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Thread: Voltage gauge reading low

  1. #1
    AKA "The Goat" Michael's Avatar
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    Voltage gauge reading low

    Problem that has annoyed me for a decade. My voltage gauge always reads low. My multimeter shows my battery at 13.4-.6v at idle and around 13.2-3 with AC engaged.

    My gauge however will show about 12.7 at idle and about 11.5v with AC on. Even less with lights on etc. It's always been this way but I know my charging system is fine and I know the gauge is known to be quirky. Is there anyway to recalibrate it or even pull the needle and reposition it to a more accurate location? At this point I just may buy a new gauge unit as my temp gauge sometimes will peg and get stuck at 12 o'clock when I turn the ignition off. I know these 2 share a ground. Is it possible a corroded ground could be the culprit?

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    The fuel pump shares a ground w/ the instrument cluster. You can reground it at the inertia switch to one of the bolts that secures the body to the frame by the drivers right leg. Probably won’t make a huge difference at the gauge though. Neither would a new gauge- the ground wiring across the whole car is so shitty that what the gauge gets at that location is accurate. As long as you know you are charging correctly at the battery/alternator, and you know your gauges baseline, so be it.
    5 speed, grooved hood, grey interior (Nov '81)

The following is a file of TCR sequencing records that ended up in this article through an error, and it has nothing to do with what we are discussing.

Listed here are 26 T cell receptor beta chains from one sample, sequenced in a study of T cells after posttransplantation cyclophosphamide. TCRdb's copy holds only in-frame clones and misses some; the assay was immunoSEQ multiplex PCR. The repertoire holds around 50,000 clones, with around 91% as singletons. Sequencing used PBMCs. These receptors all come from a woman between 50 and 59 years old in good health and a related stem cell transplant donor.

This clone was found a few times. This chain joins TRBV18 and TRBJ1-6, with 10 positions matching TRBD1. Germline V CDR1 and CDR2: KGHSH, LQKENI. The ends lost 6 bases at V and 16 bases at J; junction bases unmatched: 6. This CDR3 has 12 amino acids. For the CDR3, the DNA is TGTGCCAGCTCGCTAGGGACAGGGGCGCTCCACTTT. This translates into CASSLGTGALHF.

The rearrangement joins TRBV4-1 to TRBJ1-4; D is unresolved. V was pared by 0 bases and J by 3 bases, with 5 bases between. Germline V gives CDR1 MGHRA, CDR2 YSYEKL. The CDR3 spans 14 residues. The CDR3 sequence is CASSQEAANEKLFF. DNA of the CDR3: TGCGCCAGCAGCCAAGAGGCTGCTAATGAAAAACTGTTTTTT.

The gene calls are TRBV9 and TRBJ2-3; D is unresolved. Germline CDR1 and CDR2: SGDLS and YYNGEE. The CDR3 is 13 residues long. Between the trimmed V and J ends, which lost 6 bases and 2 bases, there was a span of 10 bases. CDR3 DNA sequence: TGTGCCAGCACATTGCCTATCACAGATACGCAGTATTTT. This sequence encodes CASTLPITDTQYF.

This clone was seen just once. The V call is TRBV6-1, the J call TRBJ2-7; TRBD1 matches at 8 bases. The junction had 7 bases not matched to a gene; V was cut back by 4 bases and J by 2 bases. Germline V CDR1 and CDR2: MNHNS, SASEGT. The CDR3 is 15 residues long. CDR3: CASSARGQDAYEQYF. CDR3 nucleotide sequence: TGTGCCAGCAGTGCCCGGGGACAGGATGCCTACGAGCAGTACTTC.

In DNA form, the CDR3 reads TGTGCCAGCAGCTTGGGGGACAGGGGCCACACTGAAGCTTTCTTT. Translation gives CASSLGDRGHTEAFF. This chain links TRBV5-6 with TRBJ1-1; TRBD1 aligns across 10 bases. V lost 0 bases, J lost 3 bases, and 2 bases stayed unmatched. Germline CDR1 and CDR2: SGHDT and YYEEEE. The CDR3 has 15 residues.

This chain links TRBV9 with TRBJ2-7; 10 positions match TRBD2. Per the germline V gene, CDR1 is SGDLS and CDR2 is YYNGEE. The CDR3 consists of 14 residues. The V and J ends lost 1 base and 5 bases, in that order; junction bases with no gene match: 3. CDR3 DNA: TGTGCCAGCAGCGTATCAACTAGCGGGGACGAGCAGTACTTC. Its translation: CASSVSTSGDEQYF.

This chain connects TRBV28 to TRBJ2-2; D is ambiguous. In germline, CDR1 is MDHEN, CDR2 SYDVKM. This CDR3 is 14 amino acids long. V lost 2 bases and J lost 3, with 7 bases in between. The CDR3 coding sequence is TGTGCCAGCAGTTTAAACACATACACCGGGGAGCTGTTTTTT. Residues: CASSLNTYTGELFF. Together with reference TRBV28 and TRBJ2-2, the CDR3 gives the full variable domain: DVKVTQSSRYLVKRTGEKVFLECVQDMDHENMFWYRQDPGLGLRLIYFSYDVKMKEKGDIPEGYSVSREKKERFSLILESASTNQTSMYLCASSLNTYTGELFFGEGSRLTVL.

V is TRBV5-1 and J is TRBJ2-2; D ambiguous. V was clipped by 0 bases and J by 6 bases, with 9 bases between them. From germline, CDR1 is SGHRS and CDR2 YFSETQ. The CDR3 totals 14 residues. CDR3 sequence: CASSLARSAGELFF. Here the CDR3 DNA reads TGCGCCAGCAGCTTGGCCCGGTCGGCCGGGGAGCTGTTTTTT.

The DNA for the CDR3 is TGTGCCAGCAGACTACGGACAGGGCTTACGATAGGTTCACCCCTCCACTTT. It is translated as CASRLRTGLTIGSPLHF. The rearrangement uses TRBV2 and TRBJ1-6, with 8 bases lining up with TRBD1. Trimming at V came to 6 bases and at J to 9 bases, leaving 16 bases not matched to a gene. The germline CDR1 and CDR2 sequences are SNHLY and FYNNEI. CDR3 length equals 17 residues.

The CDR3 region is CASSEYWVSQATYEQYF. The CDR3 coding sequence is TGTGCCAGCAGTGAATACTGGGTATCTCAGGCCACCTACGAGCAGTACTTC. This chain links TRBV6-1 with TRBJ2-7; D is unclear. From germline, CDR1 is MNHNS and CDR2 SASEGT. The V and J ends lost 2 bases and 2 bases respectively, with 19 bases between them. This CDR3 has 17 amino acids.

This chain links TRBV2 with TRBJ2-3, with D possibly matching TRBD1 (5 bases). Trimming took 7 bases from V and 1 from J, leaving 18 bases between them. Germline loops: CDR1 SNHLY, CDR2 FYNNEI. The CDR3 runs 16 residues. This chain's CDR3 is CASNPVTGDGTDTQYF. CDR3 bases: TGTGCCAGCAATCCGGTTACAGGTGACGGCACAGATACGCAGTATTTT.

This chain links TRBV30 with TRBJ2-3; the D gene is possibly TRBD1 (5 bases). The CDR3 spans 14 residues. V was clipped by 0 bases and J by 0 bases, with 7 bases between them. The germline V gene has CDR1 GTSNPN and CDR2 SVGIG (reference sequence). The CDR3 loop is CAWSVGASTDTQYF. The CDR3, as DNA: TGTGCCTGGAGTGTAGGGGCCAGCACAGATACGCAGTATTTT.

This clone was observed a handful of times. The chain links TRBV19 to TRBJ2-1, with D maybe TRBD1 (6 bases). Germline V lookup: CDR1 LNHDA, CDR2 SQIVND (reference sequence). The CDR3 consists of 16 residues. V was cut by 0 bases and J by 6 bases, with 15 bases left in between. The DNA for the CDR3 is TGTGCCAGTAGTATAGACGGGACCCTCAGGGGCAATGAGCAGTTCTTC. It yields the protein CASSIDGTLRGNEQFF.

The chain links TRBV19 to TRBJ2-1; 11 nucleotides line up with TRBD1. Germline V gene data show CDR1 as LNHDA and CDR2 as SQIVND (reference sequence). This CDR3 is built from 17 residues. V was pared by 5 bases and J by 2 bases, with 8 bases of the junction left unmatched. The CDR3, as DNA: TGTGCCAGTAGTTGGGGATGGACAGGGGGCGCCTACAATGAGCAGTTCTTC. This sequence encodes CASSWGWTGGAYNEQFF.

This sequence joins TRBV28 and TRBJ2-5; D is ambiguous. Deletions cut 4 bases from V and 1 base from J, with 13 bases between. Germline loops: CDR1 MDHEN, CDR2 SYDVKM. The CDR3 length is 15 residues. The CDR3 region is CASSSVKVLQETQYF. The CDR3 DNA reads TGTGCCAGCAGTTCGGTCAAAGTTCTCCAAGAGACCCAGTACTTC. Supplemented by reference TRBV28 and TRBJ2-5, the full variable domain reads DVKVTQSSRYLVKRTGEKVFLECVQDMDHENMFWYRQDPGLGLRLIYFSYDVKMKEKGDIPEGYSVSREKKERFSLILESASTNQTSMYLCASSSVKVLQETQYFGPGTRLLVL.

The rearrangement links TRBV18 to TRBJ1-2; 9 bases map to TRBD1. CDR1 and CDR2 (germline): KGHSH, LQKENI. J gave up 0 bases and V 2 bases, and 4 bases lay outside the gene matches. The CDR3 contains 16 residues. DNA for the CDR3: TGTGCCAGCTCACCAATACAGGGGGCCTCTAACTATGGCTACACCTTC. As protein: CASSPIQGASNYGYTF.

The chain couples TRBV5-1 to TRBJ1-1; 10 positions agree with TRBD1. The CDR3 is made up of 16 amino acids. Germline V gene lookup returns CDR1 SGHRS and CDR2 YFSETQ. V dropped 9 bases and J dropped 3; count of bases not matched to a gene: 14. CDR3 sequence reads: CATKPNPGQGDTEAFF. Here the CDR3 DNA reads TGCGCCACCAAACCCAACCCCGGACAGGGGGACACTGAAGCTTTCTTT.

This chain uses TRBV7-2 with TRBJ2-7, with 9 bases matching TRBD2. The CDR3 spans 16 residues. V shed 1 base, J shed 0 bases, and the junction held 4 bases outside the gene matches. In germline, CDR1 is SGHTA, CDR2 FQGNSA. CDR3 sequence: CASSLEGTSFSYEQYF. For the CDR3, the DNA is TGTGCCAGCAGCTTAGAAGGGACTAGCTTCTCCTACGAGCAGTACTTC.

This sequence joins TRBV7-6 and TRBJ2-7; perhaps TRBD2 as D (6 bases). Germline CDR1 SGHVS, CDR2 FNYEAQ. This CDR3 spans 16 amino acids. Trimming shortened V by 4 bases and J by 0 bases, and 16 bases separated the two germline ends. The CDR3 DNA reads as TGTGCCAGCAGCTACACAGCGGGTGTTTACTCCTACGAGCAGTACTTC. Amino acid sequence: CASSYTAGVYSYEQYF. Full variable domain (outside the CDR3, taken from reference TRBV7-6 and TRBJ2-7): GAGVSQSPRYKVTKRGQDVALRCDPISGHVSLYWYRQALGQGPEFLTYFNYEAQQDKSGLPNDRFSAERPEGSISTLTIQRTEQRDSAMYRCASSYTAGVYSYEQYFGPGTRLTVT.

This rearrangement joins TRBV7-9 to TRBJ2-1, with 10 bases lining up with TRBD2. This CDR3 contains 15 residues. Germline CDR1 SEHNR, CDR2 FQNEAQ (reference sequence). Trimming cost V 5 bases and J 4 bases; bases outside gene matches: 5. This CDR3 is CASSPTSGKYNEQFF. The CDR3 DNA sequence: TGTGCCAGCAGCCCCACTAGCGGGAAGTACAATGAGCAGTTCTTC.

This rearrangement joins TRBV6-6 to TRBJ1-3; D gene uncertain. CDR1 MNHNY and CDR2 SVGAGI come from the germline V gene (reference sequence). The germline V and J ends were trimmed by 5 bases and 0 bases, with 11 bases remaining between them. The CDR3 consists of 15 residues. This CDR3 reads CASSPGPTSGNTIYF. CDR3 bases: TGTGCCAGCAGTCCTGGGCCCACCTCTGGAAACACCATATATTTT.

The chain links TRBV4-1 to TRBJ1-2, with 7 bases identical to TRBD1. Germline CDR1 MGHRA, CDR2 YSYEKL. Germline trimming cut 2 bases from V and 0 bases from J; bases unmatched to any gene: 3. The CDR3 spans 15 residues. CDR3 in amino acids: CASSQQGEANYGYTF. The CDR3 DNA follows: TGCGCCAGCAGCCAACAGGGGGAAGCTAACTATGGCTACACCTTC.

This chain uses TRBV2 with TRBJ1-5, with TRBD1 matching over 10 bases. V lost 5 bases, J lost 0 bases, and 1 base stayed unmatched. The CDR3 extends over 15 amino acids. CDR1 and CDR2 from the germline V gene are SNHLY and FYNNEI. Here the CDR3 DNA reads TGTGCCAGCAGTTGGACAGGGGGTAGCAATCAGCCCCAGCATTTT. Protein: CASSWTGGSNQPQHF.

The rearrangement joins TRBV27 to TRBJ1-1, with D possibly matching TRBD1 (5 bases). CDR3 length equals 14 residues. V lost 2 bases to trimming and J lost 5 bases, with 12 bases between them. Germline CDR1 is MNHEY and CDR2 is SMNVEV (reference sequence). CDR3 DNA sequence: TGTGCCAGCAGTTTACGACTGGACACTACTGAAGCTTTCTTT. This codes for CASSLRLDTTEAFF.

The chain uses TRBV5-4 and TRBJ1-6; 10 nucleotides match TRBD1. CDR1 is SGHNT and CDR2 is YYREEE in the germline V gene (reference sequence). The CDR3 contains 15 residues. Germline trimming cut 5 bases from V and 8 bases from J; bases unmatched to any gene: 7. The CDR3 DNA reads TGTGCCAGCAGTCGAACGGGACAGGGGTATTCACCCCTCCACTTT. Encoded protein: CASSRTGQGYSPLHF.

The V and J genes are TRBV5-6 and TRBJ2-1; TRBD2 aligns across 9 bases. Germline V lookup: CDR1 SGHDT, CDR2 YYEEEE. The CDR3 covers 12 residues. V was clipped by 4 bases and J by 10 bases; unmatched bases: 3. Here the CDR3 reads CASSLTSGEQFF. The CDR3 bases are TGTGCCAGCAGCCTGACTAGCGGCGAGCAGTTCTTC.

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    Administrator Ron's Avatar
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    Corrosion or any bad connection along the volt gauge's circuit, ground or feed, could cause the gauge to read low. (Wiggle the IP plugs, check the fuse/socket.)
    I would guess it has as much to do with our quirky gauges as anything else, as you say. So common that it wouldn't be worth trying a new unit, imho. There are ways to easily trick the needle to move lower (but not higher) so that it reads correctly at a given voltage, but that would throw readings at other values way off. So I'd agree with just live with it.

    Now if you knew a talented painter who could change the "13" to a "14"....

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    Dedicated ground wire spliced on to the binnacle connector for the gauge did the trick for me in terms of gauge accuracy (for an analogue gauge). Separately, Dave M's Idle ECU has the AC bump, which keeps the idle 100 RPMs above the normal setting while the compressor is engaged. That gives my car enough kick to stay above the 12.8 waterline with everything turned on at idle.

  5. #5
    Administrator Ron's Avatar
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    That's a good idea...bypasses all of the old connections etc. You might do the same thing for the positive side (but taken off of the (W)hite wire feeding Aux Relay 2 instead of the battery).

  6. #6
    Senior Member Bitsyncmaster's Avatar
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    Yes moving the ground on the inertia switch to frame ground will make your gauge read about 0.3 volts higher.